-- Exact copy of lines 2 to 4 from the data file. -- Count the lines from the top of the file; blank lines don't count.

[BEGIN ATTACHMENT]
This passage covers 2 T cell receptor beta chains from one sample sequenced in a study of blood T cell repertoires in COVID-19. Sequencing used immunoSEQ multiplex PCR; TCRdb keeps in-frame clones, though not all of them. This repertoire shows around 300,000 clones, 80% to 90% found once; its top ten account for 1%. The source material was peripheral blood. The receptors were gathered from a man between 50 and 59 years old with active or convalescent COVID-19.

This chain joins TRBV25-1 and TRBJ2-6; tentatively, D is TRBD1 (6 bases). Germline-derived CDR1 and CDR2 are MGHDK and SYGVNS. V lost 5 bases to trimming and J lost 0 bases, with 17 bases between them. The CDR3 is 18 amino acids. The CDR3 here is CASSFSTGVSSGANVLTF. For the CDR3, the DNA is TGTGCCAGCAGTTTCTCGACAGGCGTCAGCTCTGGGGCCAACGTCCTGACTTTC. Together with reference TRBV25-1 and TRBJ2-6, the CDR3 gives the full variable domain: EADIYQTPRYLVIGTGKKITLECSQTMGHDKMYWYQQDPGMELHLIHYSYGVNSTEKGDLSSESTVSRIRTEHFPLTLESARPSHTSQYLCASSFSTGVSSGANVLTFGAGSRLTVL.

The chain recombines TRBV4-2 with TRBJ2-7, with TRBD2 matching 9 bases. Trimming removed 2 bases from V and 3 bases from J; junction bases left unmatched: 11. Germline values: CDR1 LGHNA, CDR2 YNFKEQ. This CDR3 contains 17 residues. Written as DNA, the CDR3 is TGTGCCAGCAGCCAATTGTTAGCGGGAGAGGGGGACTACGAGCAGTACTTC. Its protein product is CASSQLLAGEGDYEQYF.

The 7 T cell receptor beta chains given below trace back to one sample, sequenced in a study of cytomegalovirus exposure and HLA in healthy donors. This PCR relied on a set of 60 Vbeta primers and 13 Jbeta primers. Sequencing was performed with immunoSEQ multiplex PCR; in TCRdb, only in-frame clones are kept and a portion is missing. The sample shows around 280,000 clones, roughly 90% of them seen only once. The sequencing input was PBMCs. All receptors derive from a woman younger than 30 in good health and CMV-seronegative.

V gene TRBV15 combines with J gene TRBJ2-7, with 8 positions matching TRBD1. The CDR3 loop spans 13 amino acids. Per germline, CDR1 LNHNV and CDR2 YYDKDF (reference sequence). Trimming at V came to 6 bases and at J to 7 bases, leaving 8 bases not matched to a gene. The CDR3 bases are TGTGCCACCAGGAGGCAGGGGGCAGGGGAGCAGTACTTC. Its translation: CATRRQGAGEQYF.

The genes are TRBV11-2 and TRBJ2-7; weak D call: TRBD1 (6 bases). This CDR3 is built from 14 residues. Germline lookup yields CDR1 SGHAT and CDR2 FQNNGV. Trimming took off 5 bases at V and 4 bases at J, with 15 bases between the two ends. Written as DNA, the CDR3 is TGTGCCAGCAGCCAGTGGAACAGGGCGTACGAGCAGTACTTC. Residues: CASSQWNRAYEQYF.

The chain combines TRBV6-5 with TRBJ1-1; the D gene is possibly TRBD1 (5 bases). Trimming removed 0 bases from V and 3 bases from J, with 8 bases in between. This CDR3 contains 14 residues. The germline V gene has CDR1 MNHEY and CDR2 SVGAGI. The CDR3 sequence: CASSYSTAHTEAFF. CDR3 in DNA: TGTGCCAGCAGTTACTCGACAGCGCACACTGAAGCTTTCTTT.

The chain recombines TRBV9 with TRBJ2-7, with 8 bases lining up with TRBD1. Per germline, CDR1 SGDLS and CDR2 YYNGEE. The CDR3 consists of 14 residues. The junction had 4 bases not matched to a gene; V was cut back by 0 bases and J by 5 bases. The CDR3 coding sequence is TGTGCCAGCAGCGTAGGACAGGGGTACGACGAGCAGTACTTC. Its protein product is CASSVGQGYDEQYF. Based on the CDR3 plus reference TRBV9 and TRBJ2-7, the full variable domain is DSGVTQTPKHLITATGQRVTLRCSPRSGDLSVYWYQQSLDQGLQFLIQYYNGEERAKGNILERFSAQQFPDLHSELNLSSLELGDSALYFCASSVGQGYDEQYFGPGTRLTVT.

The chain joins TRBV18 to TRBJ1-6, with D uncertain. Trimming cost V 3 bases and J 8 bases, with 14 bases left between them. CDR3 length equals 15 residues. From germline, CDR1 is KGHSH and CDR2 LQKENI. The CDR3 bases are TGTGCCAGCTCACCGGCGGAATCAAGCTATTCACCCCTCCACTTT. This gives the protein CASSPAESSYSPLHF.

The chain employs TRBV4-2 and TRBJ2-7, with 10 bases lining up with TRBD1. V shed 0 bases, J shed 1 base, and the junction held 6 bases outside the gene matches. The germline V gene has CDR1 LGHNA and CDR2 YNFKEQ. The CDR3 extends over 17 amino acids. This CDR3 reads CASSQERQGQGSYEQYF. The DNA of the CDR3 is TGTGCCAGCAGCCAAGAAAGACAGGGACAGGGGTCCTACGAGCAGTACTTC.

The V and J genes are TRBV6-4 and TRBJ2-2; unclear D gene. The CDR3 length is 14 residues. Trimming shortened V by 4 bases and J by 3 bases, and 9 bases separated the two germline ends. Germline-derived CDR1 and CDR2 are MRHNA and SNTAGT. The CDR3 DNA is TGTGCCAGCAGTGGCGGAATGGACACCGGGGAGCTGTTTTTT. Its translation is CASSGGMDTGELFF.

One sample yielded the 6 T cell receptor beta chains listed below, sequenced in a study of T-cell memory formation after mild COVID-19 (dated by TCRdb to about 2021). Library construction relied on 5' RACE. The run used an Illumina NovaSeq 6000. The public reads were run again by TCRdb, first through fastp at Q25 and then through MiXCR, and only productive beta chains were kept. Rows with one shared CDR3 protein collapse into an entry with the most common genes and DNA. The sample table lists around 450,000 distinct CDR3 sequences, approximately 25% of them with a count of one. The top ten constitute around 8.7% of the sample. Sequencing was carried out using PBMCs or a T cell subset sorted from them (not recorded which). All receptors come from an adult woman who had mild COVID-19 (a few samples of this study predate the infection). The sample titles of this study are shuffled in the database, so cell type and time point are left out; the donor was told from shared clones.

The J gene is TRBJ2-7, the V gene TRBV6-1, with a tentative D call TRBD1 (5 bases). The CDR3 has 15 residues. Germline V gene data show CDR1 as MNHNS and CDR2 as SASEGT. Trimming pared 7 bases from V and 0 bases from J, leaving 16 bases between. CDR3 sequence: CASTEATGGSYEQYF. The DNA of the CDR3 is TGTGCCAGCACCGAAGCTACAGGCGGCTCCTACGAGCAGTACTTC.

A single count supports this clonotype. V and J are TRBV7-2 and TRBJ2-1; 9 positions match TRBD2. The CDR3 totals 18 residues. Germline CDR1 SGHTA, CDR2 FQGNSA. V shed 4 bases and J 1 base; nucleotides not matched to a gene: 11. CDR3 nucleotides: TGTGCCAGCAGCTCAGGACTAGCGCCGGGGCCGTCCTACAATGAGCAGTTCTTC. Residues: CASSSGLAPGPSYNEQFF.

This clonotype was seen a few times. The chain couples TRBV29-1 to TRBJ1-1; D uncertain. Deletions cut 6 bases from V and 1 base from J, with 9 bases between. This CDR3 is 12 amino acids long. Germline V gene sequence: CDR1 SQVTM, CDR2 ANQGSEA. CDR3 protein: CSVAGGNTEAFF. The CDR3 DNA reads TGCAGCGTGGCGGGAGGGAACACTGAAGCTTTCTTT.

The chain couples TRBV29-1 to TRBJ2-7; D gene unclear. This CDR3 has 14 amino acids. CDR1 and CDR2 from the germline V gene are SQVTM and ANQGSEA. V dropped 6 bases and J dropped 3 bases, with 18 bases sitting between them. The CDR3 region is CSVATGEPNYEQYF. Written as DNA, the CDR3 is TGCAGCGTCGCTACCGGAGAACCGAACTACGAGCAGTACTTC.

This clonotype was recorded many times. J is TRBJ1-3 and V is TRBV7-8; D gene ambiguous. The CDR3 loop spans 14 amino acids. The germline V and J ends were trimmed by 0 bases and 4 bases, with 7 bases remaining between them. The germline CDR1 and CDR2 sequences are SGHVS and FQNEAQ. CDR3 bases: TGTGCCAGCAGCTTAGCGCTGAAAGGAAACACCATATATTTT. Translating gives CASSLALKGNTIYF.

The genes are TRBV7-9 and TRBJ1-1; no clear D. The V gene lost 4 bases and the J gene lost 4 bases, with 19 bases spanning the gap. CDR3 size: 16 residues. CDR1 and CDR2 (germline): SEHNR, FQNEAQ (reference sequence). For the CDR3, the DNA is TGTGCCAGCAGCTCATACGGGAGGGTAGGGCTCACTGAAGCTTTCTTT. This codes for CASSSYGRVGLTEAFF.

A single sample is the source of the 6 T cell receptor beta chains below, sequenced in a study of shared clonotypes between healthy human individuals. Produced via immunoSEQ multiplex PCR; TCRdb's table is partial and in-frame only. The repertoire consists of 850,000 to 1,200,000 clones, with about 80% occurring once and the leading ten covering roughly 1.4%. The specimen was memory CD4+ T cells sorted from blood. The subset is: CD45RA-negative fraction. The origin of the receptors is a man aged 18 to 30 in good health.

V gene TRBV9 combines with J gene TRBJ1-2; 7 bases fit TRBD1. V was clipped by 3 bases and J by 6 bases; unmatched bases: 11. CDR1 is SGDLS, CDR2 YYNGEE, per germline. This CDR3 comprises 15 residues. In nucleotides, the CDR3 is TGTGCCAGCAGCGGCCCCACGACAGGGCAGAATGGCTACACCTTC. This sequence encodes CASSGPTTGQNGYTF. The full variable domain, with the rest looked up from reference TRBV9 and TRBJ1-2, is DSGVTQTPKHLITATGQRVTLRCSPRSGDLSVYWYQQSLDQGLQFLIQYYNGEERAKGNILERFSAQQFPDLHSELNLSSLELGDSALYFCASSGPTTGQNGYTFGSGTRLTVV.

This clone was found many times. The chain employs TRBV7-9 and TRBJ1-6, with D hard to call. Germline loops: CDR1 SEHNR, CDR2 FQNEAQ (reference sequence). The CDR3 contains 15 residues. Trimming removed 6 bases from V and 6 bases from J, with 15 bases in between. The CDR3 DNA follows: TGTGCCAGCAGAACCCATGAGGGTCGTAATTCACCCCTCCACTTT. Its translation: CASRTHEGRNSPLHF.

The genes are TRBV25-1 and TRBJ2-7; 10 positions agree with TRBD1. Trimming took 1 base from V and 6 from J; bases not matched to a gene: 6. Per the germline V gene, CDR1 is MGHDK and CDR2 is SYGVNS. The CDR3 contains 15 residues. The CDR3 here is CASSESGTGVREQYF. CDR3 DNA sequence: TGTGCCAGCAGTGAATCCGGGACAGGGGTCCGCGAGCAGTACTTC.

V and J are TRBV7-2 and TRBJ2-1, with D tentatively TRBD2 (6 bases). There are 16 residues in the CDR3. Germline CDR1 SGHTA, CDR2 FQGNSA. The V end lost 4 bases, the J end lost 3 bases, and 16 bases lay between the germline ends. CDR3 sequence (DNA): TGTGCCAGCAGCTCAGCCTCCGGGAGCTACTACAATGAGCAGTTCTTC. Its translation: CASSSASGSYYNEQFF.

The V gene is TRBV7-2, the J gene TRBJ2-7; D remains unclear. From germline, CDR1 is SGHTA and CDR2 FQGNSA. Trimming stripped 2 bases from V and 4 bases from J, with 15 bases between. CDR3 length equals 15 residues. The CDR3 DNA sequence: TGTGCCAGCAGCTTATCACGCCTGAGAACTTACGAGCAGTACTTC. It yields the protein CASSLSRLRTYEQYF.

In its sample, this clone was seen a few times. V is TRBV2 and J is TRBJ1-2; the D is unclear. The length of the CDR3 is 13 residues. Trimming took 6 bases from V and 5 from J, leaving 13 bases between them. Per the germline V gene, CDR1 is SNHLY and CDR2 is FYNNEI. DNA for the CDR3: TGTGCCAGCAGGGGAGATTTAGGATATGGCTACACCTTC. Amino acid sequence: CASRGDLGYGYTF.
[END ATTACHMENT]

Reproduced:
This chain joins TRBV25-1 and TRBJ2-6; tentatively, D is TRBD1 (6 bases). Germline-derived CDR1 and CDR2 are MGHDK and SYGVNS. V lost 5 bases to trimming and J lost 0 bases, with 17 bases between them. The CDR3 is 18 amino acids. The CDR3 here is CASSFSTGVSSGANVLTF. For the CDR3, the DNA is TGTGCCAGCAGTTTCTCGACAGGCGTCAGCTCTGGGGCCAACGTCCTGACTTTC. Together with reference TRBV25-1 and TRBJ2-6, the CDR3 gives the full variable domain: EADIYQTPRYLVIGTGKKITLECSQTMGHDKMYWYQQDPGMELHLIHYSYGVNSTEKGDLSSESTVSRIRTEHFPLTLESARPSHTSQYLCASSFSTGVSSGANVLTFGAGSRLTVL.

The chain recombines TRBV4-2 with TRBJ2-7, with TRBD2 matching 9 bases. Trimming removed 2 bases from V and 3 bases from J; junction bases left unmatched: 11. Germline values: CDR1 LGHNA, CDR2 YNFKEQ. This CDR3 contains 17 residues. Written as DNA, the CDR3 is TGTGCCAGCAGCCAATTGTTAGCGGGAGAGGGGGACTACGAGCAGTACTTC. Its protein product is CASSQLLAGEGDYEQYF.

The 7 T cell receptor beta chains given below trace back to one sample, sequenced in a study of cytomegalovirus exposure and HLA in healthy donors. This PCR relied on a set of 60 Vbeta primers and 13 Jbeta primers. Sequencing was performed with immunoSEQ multiplex PCR; in TCRdb, only in-frame clones are kept and a portion is missing. The sample shows around 280,000 clones, roughly 90% of them seen only once. The sequencing input was PBMCs. All receptors derive from a woman younger than 30 in good health and CMV-seronegative.